Zanki Zero: The Last Beginning review for PS4, PC


Platform: PS4
Also On: PC
Publisher: Spike Chunsoft
Developer: Spike Chunsoft
Medium: Digital/Disc
Players: 1
Online: No
ESRB: M

I went into Zanki Zero: Last Beginning with pretty high expectations. After all, it’s the newest game from the same team that created the Danganronpa series, which includes some of the most memorable games I’ve ever played. While Zanki Zero may not have quite the same premise — it’s still set in a weird, post-apocalyptic wasteland, but most of the other details are different — it’s close enough that I still wanted to see where it would go.

Turns out, the answer is: nowhere interesting. Or, to be more precise, it tries to go somewhere interesting, but it ends up being so all over the place, it ends up feeling like a bit of a muddled mess.

Just consider how many different genres Zanki Zero tries to bring together. It’s a dungeon-crawler. It’s a visual novel. It’s survival horror. Mashing all these genres together requires that the game keep a lot of balls in the air at any given time — and, unfortunately, it isn’t nearly compelling enough to pull that off.

In part, this is because the survival aspects of the game don’t blend so well with the narrative it’s trying to pull off. Zanki Zero is built around solving a big mystery: figuring out what happened to humanity, and why the eight characters here are trapped on an island together. At the same time, though, the game also expects you to closely manage the characters’ survival. You have to make sure they eat, sleep, clean their surroundings, even use the bathroom regularly, and failing to do so will have deleterious effects on their health and well-being. Needless to say, it’s hard to get fully invested in the story when you’ve got to keep an eye at all times on bladder levels.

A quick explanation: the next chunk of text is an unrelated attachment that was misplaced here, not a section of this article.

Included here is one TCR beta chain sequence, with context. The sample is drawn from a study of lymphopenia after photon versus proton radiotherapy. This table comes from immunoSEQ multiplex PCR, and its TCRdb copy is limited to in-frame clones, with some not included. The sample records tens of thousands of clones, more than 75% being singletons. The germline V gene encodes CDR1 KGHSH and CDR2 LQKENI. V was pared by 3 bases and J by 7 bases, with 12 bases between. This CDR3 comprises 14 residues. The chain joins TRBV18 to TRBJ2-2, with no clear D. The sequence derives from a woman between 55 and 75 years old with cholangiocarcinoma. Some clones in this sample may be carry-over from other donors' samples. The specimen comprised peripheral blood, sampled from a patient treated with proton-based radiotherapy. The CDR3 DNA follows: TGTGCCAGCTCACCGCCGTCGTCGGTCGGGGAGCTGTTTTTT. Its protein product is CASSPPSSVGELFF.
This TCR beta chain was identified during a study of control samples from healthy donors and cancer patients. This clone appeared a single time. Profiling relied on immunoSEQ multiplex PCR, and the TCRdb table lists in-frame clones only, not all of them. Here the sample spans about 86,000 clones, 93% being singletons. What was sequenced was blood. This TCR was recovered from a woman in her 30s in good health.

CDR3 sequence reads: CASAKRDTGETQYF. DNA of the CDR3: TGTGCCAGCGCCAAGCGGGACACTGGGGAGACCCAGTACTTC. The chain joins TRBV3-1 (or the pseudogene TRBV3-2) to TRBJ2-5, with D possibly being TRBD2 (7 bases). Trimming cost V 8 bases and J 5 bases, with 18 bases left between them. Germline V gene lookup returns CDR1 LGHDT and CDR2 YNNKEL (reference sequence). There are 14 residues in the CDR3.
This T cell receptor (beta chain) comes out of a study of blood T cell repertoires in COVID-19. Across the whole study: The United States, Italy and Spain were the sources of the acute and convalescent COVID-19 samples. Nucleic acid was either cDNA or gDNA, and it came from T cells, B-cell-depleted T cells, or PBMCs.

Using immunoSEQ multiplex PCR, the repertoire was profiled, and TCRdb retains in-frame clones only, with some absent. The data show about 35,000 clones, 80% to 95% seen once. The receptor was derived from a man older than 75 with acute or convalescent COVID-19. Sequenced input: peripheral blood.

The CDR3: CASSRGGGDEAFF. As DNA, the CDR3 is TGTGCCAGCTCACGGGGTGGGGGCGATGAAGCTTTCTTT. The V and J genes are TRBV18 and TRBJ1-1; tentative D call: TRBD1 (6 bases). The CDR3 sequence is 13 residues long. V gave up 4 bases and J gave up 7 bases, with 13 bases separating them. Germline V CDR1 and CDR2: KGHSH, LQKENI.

Likewise, the narrative also suffers from a couple of self-inflicted issues. For starters, the game takes a very long time to get going. The prologue alone takes a couple of hours, and suffers from lots and lots and lots of exposition and explanation. I get that the game has quite a bit of info it wants to impart, but the way it’s presented here makes it hard to care. Contrast this with Danganronpa, which found ways to do info-dumps without slowing down the story, and you can see why Zanki Zero represents a bit of a step back.

For another thing, it feels like the game is trying to outdo its spiritual predecessors in terms of shock value. Thus, where Danganronpa had kids killing each other, here you don’t just have murder, but also rape, incest, pedophilia, and a whole host of other abhorrent behaviours. Likewise, where Danganronpa had one villainous narrator/mascot in Monokuma, here you have Sho and Mirai, a kid-and-sheep pair who pop up occasionally on TV to provide commentary, direction, and pee jokes. It all feels like an overt attempt to out-Danganronpa Danganronpa and pushing the envelope to really earn its M rating, but after awhile it all feels like a bit much. I’m sure there are plenty of people who will appreciate the game’s exploration of morality and the 7 deadly sins, but to me it feels kind of heavy-handed.

All that said, even with its glaring flaws, no one could accuse Zanki Zero of lacking ideas. All the characters are constantly reborn clones, and their past (very brief) lives significantly impact what they do in their next lives. Plus, even though the storyline does nothing for me, it’s rare to see a game tackling themes like this head on, so I’m sure that should count for something.

I don’t think, though, that it counts enough to make Zanki Zero worth checking out. It’s quite possible that my lack of enthusiasm for the game comes entirely from the fact it feels like a huge letdown after the highs of Danganronpa — but, given that we know that’s what these creators are capable of, can you blame me feeling disappointed?

Spike Chunsoft provided us with a Zanki Zero: Last Beginning PS4 code for review purposes.

Grade: B-